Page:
Our discouragement can open the way for the adversary to kill, steal from and destroy us.
It is unusual for a thief to send a postcard to make an appointment with the owner of a house. Part of the evil genius of his craft is to come when he is least expected. As Christians we often live our lives unaware of the enemy and his efforts to destroy us.
In the New Testament, the thief is a figure of the unexpected. “If the master of the house had known what hour the thief would come, he would have watched” (Matt. 24:43, NKJV). We are living in a world in which evil takes no respite and where life demands vigilance that affords no vacation.
Are there times when we are more susceptible to temptation? Absolutely. Are there any circumstances or moods that catch us off guard and make us easy prey for Satan? Certainly but we don’t have to be ignorant of his tactics. Here are a few strategies the enemy uses to make us fall.
Tiredness. Esau is a striking example of a man who was taken unaware because he was tired. After he had been hunting in the wild, he returned home foot-weary and hungry to find Jacob preparing a meal. The sweet odor of the stew stimulated his palate, and he was willing to do just about anything to eat.
Then he discovered his brother would feed him if he would give him his birthright. In a moment of physical weakness, Esau sold his inheritance for a meal (see Gen. 25:29-34).
It’s easy for us to feel sorry for ourselves after working hard all day. The pressures of work can lead us to seek immediate gratification in things, people and even food. Esau wanted to recall the bargain, but it was too late. The act of an unguarded moment could not be reversed.
We are no different from Esau. We sometimes give in to tiredness for a moment of unusual indulgence and forfeit God’s blessings.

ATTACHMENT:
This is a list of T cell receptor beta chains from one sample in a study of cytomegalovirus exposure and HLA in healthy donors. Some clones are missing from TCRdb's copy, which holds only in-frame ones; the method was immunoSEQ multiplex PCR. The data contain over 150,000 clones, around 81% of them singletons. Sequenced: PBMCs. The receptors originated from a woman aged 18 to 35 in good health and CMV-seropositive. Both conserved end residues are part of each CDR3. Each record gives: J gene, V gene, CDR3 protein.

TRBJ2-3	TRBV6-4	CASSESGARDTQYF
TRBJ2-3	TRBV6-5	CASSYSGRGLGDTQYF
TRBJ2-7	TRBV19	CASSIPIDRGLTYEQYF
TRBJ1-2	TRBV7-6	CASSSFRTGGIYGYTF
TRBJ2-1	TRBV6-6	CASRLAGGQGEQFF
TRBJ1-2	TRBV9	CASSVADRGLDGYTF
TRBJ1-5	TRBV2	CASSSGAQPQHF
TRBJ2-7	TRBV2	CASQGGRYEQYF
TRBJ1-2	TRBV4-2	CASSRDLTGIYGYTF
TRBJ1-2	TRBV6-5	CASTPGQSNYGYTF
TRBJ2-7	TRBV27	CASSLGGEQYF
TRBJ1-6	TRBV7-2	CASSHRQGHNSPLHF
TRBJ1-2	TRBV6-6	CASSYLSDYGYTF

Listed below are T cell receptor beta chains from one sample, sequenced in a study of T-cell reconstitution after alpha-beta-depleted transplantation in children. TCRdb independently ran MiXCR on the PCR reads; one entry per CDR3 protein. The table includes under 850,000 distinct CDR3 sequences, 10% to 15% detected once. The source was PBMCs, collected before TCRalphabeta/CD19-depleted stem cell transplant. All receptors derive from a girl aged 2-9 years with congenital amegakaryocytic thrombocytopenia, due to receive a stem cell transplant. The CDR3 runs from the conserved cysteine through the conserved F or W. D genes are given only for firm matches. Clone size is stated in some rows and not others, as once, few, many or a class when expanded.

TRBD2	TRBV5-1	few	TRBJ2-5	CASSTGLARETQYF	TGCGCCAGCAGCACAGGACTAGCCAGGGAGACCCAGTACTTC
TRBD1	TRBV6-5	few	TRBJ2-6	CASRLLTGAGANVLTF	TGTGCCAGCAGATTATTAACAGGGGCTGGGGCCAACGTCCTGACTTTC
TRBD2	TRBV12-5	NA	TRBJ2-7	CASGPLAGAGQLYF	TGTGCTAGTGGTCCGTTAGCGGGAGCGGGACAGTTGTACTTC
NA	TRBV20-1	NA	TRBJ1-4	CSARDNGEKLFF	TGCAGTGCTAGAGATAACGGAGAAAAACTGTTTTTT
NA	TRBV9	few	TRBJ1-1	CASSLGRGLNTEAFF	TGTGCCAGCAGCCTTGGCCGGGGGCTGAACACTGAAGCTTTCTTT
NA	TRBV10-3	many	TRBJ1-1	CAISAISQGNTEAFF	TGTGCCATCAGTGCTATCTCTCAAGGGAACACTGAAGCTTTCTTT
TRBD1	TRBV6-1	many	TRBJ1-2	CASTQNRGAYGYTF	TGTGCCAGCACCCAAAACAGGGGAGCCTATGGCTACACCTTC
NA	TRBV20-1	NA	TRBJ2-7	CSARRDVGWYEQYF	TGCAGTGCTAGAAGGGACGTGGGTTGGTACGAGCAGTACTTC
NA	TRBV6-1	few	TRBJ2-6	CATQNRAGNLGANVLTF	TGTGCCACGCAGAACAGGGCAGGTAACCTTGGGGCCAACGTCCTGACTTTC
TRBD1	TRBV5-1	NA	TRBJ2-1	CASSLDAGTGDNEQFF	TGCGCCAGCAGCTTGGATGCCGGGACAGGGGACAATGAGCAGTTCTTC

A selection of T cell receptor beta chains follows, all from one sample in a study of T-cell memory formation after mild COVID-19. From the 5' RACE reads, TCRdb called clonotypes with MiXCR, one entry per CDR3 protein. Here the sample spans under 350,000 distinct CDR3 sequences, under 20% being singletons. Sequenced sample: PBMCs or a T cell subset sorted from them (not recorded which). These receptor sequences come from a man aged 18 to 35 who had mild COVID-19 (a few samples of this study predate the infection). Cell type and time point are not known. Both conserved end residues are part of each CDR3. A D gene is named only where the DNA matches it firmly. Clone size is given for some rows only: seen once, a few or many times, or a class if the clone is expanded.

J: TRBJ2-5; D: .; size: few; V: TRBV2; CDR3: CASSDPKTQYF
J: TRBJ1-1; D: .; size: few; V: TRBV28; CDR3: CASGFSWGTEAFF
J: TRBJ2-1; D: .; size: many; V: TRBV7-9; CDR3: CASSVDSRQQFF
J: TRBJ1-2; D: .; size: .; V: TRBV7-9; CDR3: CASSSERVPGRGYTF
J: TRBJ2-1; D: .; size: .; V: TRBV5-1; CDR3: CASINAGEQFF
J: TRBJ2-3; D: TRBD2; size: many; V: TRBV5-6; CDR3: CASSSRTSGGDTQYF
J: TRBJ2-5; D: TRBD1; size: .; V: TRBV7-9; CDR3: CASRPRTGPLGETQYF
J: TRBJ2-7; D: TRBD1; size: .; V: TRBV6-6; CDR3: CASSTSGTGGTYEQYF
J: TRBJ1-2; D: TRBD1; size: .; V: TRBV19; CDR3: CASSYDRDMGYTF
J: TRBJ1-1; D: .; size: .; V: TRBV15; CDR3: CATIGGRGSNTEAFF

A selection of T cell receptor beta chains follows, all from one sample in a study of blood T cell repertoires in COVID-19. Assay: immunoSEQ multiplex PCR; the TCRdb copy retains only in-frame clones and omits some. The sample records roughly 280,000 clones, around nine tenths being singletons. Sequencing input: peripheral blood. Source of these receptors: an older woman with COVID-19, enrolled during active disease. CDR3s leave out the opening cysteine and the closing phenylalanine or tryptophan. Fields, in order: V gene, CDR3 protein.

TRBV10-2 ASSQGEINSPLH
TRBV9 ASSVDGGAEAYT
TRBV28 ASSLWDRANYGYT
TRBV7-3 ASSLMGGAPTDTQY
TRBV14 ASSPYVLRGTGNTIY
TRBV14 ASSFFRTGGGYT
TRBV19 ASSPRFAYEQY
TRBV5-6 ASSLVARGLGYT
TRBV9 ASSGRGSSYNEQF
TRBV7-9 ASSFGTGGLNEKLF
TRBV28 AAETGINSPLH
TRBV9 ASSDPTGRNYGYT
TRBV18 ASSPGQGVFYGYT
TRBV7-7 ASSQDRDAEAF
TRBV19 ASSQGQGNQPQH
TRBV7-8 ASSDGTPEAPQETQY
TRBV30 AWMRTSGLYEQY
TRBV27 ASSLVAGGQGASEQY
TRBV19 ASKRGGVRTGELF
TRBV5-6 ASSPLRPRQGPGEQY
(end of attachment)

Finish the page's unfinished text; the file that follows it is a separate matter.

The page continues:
Happiness. Temptation can come in the middle of our most pleasant moments. King Herod is a perfect illustration of someone caught in this snare. During the night of his birthday party in the palace, Herod became susceptible to the allurement of the dancing girl. He was enjoying the intoxicating pleasure of the moment, but in that hour of dangerous happiness he made her an extravagant offer: “‘Whatever you ask me, I will give you, up to half my kingdom'” (Mark 6:23).
His defenses were down, and his excitement confused his judgment. When the girl asked for the head of John the Baptist, the king was sorry he had made such an impetuous offer. His delirium was changed to remorse and self-reproach. John the Baptist died on the altar of unguarded happiness.
Discouragement. When Peter was discouraged, the tempter approached. As people gathered around a lighted fire after Jesus’ arrest, Peter lurked in the shadows. But when he was confronted about knowing Jesus, he denied Christ three times (see Mark 14:69-72).
It is important to recognize how often we act out of character, or say or do something utterly different from our regular conduct. We succumb to the pressures of the moment and give more away than we can ever recapture.
It is dangerous for us to nurse moments of sadness because it throws us off guard. Our discouragement can open the way for the adversary to kill, steal from and destroy us.
Esau’s tiredness, Herod’s happiness and Peter’s gloom are good examples of pathetic preludes to temptation that would not have led to sin had the three men been alert to the enemy’s plan.
Derrick W. Hutchins is pastor of New Life Church of Orlando (Florida) Church of God in Christ (COGIC).